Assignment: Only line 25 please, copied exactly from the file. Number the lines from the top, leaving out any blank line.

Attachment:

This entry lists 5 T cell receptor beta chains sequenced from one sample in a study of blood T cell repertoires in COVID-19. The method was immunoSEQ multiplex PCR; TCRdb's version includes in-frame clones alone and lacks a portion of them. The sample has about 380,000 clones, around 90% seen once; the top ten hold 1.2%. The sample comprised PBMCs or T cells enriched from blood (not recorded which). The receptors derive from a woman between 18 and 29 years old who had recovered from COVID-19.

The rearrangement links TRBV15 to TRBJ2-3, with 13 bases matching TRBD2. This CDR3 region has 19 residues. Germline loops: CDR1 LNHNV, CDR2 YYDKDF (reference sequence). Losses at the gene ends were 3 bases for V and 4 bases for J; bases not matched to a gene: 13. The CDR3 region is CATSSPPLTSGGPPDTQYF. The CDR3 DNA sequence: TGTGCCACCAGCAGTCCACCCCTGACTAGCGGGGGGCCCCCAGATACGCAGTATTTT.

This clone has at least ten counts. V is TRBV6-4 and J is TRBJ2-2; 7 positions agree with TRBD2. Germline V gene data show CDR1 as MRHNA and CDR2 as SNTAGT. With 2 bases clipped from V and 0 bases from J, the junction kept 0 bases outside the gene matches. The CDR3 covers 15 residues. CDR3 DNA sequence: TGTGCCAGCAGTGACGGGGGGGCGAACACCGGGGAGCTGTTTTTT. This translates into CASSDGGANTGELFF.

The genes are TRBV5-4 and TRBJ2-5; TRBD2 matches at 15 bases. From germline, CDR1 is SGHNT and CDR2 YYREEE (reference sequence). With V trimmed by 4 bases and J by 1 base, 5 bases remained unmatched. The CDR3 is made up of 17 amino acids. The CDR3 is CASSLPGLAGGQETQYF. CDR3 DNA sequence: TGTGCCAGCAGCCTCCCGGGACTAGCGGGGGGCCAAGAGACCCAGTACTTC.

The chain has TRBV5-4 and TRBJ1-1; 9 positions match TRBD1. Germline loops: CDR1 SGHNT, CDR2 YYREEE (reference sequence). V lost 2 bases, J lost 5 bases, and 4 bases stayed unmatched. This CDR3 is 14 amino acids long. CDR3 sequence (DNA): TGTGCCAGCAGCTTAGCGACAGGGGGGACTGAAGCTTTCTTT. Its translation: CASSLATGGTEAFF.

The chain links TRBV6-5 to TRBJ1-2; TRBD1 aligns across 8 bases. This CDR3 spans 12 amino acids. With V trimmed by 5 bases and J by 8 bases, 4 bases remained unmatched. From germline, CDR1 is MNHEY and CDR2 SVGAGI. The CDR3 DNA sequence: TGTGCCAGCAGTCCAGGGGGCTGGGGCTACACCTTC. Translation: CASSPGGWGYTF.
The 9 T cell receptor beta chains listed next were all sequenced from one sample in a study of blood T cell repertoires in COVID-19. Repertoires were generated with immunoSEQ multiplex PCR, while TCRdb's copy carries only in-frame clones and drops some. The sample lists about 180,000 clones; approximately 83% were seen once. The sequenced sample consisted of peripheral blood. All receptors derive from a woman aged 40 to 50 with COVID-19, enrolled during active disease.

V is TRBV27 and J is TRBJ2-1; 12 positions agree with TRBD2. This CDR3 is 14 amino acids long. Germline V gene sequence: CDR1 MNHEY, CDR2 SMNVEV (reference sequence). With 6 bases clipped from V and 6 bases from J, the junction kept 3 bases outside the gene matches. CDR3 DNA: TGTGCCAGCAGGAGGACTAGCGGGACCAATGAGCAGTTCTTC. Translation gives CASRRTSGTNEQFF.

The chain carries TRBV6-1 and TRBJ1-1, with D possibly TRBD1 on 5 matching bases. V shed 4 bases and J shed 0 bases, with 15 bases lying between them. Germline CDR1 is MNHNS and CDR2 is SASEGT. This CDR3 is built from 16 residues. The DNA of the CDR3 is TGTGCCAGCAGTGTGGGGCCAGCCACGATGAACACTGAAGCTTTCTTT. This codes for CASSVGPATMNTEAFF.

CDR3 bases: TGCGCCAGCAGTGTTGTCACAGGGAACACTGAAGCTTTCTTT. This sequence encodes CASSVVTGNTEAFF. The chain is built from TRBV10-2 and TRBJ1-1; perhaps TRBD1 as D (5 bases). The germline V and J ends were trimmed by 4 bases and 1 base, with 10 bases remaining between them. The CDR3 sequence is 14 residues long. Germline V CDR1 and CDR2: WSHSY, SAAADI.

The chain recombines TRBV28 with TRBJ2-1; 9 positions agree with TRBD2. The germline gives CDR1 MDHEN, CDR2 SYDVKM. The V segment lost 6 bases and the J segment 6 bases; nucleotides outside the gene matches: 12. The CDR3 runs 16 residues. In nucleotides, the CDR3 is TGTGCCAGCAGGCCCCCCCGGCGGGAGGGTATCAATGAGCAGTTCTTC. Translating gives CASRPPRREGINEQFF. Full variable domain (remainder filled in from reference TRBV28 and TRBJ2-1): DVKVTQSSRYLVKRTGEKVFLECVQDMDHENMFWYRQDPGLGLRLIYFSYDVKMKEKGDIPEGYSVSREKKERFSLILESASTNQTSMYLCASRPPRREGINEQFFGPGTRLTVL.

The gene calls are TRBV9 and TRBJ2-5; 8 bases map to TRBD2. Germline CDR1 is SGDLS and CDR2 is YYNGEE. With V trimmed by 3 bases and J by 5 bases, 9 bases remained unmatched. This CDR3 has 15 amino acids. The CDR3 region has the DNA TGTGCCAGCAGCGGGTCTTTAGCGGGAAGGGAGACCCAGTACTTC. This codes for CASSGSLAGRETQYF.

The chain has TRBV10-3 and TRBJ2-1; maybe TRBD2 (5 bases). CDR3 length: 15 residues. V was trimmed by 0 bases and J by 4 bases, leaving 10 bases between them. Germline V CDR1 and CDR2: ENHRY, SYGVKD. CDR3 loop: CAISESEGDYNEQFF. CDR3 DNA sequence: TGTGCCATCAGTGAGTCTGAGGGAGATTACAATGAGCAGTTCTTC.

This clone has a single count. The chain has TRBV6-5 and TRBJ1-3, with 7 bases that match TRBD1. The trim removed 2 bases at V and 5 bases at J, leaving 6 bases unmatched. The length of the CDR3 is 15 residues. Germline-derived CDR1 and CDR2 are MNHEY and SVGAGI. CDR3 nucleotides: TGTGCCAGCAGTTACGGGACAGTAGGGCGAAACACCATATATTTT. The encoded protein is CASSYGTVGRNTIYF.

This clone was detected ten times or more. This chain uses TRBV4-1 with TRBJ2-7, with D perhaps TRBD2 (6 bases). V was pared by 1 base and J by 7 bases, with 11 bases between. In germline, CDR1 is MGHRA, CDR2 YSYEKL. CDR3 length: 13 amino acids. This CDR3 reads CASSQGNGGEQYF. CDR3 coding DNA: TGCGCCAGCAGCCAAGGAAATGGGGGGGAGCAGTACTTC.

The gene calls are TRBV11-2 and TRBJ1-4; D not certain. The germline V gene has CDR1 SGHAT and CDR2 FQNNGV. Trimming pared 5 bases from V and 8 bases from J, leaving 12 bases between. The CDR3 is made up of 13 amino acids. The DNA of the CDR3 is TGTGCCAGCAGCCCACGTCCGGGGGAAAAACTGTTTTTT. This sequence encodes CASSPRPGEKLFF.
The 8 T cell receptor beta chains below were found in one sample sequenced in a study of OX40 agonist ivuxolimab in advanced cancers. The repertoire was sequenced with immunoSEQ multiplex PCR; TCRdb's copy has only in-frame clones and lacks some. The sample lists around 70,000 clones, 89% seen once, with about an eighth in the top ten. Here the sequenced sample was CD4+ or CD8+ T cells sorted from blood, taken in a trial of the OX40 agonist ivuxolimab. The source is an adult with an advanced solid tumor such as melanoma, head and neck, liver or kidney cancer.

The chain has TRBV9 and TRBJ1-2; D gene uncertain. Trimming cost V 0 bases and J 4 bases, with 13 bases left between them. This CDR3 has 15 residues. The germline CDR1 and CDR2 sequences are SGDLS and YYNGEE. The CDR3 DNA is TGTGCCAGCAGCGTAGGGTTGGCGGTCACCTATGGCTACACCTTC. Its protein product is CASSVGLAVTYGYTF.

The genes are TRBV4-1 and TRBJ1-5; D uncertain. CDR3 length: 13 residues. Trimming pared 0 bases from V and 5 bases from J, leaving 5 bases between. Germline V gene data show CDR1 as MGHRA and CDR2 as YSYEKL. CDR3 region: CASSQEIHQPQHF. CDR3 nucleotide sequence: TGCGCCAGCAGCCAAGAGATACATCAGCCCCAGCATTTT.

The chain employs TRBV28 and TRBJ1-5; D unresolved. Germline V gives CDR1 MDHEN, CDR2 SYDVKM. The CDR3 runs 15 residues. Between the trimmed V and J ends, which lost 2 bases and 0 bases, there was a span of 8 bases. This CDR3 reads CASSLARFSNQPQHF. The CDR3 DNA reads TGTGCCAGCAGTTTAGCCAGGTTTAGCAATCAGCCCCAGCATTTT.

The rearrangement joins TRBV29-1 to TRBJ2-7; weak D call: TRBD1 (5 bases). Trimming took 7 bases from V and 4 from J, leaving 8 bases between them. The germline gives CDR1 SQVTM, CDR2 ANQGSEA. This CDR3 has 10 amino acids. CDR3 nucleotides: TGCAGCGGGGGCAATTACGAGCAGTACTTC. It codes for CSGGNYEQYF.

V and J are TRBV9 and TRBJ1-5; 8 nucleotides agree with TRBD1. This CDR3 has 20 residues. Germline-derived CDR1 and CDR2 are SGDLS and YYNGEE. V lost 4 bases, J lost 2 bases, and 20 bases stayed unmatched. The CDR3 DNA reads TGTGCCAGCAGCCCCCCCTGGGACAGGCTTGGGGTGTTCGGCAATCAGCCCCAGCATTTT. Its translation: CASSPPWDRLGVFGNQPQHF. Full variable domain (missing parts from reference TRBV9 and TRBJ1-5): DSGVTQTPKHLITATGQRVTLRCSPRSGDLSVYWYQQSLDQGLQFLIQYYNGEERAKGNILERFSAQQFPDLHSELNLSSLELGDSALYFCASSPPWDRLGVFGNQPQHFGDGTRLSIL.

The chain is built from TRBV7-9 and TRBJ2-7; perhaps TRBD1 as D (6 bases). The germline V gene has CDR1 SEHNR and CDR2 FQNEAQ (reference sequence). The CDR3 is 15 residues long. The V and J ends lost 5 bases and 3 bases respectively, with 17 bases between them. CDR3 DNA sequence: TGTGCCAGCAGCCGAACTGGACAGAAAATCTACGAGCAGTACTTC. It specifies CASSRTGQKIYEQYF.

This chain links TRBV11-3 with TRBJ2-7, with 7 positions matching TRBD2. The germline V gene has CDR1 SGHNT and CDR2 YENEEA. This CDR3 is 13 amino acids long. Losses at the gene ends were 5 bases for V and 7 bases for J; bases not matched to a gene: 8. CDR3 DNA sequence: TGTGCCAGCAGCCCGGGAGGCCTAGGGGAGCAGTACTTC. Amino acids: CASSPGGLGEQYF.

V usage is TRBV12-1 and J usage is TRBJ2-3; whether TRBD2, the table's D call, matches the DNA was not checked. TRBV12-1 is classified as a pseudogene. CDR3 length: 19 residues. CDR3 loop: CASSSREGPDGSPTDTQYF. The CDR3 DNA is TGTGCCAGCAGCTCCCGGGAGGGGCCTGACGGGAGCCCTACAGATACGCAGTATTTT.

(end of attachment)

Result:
V usage is TRBV12-1 and J usage is TRBJ2-3; whether TRBD2, the table's D call, matches the DNA was not checked. TRBV12-1 is classified as a pseudogene. CDR3 length: 19 residues. CDR3 loop: CASSSREGPDGSPTDTQYF. The CDR3 DNA is TGTGCCAGCAGCTCCCGGGAGGGGCCTGACGGGAGCCCTACAGATACGCAGTATTTT.